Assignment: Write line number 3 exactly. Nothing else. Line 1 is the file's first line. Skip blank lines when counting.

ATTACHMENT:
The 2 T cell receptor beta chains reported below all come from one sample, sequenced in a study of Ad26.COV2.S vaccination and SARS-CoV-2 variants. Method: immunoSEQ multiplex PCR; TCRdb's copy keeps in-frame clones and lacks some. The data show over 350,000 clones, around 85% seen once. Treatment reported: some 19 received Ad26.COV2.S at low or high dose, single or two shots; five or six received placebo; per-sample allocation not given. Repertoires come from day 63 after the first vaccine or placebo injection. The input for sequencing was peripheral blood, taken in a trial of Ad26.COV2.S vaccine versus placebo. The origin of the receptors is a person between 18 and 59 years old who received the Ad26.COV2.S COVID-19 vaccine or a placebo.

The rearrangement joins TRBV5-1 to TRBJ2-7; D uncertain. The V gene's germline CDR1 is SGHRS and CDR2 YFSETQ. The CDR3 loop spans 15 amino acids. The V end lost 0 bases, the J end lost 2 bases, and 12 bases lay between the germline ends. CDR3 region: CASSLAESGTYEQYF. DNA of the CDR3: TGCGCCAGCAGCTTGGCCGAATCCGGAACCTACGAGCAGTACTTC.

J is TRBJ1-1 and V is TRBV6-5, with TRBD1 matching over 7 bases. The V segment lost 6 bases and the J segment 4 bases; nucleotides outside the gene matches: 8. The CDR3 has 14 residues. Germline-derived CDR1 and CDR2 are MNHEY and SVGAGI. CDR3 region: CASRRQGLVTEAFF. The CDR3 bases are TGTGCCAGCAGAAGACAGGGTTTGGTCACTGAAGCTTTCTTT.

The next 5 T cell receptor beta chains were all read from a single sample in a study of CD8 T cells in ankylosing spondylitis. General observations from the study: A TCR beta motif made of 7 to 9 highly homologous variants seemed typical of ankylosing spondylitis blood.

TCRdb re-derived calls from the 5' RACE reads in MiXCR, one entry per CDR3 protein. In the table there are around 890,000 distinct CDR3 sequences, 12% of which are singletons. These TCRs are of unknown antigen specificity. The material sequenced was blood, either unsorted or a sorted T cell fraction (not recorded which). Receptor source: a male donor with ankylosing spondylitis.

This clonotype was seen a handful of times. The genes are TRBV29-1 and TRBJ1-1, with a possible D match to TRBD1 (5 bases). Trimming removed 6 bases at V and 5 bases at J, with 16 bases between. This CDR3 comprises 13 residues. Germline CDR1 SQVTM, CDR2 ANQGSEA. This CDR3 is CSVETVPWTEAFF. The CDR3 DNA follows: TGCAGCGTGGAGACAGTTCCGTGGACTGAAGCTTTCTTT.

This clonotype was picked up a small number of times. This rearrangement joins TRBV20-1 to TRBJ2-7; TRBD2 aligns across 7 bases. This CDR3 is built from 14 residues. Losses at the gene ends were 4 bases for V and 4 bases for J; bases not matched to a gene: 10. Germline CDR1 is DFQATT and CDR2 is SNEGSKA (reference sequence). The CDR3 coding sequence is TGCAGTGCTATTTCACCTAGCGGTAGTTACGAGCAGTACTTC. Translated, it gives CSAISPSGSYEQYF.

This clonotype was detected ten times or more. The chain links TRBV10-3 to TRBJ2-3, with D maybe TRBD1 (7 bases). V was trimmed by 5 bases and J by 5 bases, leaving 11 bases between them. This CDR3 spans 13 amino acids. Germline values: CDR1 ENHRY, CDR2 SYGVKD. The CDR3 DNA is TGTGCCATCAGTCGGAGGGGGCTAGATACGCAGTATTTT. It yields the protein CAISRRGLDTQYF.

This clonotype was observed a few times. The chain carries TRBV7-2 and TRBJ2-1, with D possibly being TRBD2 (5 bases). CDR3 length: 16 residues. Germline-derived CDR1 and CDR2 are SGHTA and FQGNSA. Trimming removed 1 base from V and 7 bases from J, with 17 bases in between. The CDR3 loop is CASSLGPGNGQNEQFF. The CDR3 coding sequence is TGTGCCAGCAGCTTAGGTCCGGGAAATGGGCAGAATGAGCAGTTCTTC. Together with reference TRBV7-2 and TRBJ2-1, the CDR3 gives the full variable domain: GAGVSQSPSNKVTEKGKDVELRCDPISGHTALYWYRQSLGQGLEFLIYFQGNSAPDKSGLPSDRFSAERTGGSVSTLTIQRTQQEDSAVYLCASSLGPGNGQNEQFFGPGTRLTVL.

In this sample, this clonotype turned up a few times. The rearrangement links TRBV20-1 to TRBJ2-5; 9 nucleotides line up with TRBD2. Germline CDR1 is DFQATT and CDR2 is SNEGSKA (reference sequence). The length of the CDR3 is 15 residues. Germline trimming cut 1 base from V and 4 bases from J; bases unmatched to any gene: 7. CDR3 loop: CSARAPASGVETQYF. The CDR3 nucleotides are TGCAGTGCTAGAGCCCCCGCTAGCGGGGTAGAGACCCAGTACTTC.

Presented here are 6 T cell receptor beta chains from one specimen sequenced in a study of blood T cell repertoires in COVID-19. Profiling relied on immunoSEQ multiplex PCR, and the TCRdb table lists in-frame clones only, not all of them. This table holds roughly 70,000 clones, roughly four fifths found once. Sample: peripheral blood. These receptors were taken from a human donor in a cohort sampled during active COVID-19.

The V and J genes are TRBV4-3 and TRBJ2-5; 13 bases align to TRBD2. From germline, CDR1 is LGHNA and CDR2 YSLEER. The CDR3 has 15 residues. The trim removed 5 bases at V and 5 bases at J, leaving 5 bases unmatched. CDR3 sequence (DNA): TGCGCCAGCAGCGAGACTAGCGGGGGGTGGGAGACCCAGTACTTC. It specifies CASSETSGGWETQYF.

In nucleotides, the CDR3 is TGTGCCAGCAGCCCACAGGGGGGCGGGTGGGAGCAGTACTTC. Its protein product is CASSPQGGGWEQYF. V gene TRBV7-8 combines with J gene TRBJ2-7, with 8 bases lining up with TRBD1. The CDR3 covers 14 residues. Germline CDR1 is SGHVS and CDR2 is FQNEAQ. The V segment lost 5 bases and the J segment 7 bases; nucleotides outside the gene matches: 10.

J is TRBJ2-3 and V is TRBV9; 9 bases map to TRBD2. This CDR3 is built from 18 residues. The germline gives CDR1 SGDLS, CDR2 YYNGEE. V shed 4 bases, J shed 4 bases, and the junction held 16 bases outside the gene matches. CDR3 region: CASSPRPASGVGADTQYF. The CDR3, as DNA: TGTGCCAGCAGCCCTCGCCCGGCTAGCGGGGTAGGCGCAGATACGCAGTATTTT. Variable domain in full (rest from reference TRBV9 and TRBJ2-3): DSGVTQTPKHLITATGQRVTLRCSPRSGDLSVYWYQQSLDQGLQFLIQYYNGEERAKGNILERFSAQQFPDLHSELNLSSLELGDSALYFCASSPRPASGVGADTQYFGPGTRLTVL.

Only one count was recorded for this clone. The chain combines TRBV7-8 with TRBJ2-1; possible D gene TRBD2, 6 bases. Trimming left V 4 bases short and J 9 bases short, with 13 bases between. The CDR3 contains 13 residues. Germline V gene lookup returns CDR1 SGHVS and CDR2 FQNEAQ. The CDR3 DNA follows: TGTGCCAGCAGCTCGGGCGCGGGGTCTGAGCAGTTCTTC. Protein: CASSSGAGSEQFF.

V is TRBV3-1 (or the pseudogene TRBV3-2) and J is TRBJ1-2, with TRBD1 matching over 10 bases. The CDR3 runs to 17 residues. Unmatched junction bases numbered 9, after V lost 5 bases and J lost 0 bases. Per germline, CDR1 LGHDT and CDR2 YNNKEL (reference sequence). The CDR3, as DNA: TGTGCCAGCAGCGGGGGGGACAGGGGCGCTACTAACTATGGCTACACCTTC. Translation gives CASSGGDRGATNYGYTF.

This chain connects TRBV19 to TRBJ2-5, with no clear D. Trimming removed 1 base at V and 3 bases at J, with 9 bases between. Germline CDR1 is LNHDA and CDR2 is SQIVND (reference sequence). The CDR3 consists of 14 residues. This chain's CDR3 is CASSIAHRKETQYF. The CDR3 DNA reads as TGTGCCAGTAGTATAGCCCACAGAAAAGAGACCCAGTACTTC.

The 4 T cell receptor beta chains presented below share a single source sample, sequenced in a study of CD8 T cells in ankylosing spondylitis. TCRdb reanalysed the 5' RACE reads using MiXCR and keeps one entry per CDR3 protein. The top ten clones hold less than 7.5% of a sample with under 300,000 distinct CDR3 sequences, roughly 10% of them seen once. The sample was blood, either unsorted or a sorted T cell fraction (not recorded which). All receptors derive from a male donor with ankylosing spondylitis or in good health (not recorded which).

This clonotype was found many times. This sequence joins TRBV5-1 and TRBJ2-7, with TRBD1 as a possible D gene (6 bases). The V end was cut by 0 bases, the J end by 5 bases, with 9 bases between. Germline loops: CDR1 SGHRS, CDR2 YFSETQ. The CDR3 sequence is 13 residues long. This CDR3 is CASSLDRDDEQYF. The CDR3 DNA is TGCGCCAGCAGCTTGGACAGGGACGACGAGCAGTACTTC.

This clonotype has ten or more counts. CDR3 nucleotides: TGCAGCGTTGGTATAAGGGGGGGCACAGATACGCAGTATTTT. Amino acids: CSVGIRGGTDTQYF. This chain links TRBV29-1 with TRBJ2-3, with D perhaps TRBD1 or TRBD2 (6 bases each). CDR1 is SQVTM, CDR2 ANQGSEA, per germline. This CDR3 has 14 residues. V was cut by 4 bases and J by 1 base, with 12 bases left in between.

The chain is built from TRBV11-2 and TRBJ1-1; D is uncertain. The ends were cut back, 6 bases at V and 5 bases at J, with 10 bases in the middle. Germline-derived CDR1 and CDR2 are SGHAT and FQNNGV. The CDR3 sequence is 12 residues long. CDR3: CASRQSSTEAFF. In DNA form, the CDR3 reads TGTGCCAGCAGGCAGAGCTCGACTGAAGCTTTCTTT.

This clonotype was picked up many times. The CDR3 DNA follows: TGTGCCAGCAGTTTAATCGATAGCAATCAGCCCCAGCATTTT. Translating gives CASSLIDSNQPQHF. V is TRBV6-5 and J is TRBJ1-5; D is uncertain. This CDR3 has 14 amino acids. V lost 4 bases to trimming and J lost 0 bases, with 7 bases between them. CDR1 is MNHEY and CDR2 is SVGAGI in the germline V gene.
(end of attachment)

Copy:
J is TRBJ1-1 and V is TRBV6-5, with TRBD1 matching over 7 bases. The V segment lost 6 bases and the J segment 4 bases; nucleotides outside the gene matches: 8. The CDR3 has 14 residues. Germline-derived CDR1 and CDR2 are MNHEY and SVGAGI. CDR3 region: CASRRQGLVTEAFF. The CDR3 bases are TGTGCCAGCAGAAGACAGGGTTTGGTCACTGAAGCTTTCTTT.